The accuracy results of the apps assessed in this study appear consistent with those of previous studies. The NIOSH Sound Level Meter app was previously known as the NoiSee app (version 1.0) in 2014. A study by Kardous and Shaw  showed that NoiSee app measurements were within 2 dB(A) of the noise levels of a sound source and concluded that the app was adequate for occupational noise assessment. Similarly, Crossley et al [ ] evaluated the fit of 9 apps and concluded that the NIOSH Sound Level Meter app had the best fit, with an R2 value of 0.97. The SoundMeter X app was previously known as SoundMeter (version 3.3.1) in 2014. Nast et al [ ] evaluated the accuracy of mobile apps and determined that the SoundMeter app had the highest accuracy, with a mean difference of −0.5 dB(A), and the narrowest variance distribution. Although the SoundMeter X app in our study was not the most accurate, its error could still be considered within the tolerable range. However, the app consistently underestimated actual sound levels, as reported in a study by McLennon et al [ ], who also evaluated Decibel X (previously known as Decibel 10th [version 4.3.5]). In their study, the Decibel X app was used on an iPhone and showed high inconsistency in measuring sound levels ranging from 60 dB to 90 dB. A later study showed that the Decibel X app ranked at the bottom of a fit assessment, with an R2 value of 0.77 [ ]. Therefore, the performance of the Decibel X app in our study is consistent with previous simulation studies.
There are several limitations and constraints to this study. In terms of hardware, only an iPhone 13 Pro, which was produced in 2022, was used for noise assessment via mobile apps. Sound measurements may differ between new hardware and old hardware. Further, SLM apps are limited by the microphone used . Almost all smartphone devices are fitted with microelectromechanical system microphones, which, on a technical basis, have limitations in meeting the national and international requirements for sound measurement instrumentation. However, attaching a high-quality condenser microphone and preamplifier to professional SLMs allows them to conform to international standards, such as IEC 61672-1 [ ]. Furthermore, in this study, the apps were not calibrated, and the experiments were designed to simulate actual use in an occupational noise mapping scenario.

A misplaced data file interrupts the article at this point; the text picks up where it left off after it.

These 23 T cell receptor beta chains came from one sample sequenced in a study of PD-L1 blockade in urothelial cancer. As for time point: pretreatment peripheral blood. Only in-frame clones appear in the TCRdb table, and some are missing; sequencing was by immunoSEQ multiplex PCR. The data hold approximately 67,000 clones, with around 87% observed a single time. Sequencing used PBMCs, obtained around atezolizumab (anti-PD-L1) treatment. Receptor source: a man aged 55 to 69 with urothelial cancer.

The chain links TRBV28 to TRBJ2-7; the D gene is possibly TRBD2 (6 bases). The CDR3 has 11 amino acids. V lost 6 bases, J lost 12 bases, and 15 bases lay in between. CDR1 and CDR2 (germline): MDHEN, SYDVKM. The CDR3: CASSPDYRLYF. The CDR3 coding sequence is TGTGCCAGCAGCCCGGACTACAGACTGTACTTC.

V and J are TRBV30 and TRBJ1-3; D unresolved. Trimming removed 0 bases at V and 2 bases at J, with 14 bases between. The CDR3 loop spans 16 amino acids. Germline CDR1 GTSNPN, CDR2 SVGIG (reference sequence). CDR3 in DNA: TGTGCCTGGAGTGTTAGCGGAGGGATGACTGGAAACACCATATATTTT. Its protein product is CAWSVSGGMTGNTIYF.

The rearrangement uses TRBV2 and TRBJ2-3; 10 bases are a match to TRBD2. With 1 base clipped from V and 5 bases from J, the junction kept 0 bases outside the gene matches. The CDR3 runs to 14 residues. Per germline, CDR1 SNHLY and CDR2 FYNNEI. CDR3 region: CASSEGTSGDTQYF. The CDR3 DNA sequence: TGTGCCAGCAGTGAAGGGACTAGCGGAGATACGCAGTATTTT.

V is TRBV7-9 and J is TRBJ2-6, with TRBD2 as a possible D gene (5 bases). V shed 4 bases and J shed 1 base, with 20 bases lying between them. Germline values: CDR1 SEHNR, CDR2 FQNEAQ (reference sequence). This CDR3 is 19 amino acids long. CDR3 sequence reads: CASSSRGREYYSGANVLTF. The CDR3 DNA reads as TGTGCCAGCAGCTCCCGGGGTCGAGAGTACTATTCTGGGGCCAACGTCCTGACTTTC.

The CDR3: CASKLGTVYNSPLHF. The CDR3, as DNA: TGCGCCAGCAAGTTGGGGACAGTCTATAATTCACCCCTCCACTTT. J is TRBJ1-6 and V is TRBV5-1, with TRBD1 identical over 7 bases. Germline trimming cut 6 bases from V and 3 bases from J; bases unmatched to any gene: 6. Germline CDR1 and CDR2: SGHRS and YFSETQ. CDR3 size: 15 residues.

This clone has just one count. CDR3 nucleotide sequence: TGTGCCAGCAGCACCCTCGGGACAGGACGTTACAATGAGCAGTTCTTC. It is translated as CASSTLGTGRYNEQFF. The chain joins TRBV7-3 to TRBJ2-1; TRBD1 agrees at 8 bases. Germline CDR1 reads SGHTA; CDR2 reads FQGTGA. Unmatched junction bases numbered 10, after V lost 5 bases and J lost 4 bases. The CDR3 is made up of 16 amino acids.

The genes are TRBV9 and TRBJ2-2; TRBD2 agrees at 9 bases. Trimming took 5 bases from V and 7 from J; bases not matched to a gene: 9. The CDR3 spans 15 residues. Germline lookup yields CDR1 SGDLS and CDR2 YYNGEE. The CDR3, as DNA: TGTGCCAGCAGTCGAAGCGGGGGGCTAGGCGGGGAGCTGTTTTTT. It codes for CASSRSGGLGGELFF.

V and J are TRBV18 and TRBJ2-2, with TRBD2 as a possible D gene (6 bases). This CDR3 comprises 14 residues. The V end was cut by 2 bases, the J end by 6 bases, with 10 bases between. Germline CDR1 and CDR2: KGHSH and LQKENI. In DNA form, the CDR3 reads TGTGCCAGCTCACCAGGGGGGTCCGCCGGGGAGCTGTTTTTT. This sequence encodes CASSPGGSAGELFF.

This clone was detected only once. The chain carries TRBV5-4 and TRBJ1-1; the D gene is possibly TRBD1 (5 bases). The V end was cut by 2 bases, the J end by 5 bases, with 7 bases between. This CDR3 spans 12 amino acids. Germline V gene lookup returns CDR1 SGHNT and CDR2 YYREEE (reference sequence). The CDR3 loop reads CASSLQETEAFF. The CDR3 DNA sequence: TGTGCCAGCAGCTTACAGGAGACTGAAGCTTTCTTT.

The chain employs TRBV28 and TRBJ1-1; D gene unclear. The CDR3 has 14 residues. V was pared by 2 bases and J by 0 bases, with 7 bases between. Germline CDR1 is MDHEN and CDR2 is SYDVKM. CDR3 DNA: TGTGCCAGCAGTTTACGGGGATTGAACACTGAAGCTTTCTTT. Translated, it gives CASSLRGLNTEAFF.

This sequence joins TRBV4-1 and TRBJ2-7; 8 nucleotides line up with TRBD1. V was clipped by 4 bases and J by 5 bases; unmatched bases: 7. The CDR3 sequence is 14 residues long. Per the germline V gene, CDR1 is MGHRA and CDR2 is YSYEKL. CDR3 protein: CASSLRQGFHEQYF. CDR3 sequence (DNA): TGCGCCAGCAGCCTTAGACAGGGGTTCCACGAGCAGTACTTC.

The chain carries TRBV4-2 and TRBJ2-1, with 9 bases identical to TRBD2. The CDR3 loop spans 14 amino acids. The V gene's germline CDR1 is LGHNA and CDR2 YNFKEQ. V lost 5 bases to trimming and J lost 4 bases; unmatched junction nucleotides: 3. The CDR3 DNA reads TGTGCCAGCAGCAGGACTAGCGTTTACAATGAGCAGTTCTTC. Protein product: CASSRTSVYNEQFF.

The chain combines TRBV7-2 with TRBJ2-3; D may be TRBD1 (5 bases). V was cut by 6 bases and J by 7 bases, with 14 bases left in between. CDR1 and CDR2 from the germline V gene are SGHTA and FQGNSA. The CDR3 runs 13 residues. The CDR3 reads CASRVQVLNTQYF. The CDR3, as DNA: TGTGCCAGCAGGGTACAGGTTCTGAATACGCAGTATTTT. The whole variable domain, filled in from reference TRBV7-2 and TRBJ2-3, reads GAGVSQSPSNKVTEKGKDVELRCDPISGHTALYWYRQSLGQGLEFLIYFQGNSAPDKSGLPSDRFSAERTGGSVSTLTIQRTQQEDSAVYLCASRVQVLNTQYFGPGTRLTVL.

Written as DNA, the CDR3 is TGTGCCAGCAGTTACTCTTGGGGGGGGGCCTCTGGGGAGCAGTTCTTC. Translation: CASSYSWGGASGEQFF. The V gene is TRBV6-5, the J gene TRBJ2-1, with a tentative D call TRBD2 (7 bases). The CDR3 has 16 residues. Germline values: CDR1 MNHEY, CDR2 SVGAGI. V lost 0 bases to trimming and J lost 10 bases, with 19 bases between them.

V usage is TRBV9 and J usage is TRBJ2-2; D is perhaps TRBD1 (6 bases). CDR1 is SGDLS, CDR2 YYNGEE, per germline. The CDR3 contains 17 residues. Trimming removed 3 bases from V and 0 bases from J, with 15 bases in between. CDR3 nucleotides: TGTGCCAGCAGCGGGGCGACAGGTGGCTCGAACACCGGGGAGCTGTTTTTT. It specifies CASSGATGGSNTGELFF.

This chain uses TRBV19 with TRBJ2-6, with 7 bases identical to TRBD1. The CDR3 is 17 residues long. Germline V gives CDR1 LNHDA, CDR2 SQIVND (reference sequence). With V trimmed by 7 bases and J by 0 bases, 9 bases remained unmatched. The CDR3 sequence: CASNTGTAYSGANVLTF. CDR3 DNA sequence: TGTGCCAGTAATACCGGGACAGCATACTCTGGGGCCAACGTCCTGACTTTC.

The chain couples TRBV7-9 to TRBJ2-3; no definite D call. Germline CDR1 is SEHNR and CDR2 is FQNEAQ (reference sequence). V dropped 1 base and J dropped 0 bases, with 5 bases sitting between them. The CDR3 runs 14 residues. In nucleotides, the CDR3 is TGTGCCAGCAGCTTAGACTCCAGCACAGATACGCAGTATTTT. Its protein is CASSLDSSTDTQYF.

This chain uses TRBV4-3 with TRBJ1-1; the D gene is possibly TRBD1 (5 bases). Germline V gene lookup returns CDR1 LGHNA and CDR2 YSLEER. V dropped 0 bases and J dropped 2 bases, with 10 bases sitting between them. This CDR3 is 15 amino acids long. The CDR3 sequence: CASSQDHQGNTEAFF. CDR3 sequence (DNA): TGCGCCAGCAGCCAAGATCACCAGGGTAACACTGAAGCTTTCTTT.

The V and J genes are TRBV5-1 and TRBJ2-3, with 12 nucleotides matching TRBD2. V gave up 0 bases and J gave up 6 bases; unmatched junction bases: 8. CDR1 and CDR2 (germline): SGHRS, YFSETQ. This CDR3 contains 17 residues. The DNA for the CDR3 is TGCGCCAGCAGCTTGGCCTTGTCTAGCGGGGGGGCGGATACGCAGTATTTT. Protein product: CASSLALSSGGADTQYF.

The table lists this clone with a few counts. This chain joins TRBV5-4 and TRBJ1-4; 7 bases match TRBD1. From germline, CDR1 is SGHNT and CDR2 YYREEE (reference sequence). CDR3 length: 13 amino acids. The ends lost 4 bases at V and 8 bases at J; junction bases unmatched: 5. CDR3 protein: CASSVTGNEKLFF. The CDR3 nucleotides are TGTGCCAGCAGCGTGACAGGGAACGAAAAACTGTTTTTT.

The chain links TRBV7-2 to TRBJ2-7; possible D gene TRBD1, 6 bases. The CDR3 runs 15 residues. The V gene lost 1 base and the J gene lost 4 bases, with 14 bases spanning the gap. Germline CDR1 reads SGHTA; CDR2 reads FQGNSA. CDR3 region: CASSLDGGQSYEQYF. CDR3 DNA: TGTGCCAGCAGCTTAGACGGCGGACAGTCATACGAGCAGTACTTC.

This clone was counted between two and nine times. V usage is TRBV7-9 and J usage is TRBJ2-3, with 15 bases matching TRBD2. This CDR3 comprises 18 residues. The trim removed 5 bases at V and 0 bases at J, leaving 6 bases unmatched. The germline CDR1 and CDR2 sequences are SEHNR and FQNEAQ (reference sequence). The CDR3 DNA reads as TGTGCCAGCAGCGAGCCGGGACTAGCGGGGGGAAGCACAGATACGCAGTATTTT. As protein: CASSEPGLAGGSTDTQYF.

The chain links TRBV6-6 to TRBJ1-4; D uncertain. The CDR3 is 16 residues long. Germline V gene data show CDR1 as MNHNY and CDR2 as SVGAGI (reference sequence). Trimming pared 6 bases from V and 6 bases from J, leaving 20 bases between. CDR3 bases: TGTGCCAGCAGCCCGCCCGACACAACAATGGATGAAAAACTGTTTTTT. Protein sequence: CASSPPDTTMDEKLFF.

In terms of app selection, this study only screened apps for iOS systems and did not search for apps for Android systems. A prior study compared the accuracy of SLM apps for both systems and concluded that iOS apps were more accurate . In addition, there are many brands of Android phones, unlike Apple iPhones, which use fewer and uniform hardware (eg, microphones and chips), and this may influence study outcomes and translatability [ ]. Nonetheless, for the purpose of completeness, research that systematically evaluates the accuracy and usefulness of SLM apps needs to extend to Android systems. In addition, only apps with data logging and exporting functions were selected for this study. In occupational settings however, there may only be a need to have a function for displaying measured values and not necessarily logging or exporting functions. Furthermore, the features of mobile apps may change with version updates. Therefore, the results of this study are only representative of the apps’ versions at the time of testing.
Noise levels in this study ranged from 45 dB to 85 dB for all measurement scenarios, but there was a lack of data for noise levels above 85 dB. Operator safety was considered in this study’s design. Furthermore, only 30-second LAeqs were evaluated throughout this study. Further studies could add other measurement metrics, such as time-weighted average values, for comparison and analysis.